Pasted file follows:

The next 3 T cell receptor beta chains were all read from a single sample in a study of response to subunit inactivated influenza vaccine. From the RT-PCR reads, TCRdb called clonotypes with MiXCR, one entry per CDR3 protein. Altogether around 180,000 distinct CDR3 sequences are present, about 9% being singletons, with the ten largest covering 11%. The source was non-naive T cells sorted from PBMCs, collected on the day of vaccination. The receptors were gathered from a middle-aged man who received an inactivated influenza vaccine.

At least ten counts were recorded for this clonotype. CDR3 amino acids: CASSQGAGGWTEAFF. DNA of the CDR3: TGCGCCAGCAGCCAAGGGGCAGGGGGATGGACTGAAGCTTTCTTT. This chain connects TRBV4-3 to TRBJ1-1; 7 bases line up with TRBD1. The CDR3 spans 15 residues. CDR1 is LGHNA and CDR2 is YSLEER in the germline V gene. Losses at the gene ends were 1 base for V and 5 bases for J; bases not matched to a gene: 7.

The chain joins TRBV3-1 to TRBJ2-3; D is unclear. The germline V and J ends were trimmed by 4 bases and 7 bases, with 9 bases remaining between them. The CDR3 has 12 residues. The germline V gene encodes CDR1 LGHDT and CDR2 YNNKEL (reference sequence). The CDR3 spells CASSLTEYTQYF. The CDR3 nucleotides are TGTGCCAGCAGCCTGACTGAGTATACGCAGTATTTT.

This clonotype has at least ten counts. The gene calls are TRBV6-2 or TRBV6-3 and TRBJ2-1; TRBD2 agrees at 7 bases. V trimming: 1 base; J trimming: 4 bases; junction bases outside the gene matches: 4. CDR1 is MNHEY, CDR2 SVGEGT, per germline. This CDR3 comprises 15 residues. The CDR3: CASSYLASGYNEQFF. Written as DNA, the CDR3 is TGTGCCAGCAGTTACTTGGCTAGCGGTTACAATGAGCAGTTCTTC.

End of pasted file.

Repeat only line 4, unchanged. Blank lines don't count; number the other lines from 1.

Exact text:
This clonotype has at least ten counts. The gene calls are TRBV6-2 or TRBV6-3 and TRBJ2-1; TRBD2 agrees at 7 bases. V trimming: 1 base; J trimming: 4 bases; junction bases outside the gene matches: 4. CDR1 is MNHEY, CDR2 SVGEGT, per germline. This CDR3 comprises 15 residues. The CDR3: CASSYLASGYNEQFF. Written as DNA, the CDR3 is TGTGCCAGCAGTTACTTGGCTAGCGGTTACAATGAGCAGTTCTTC.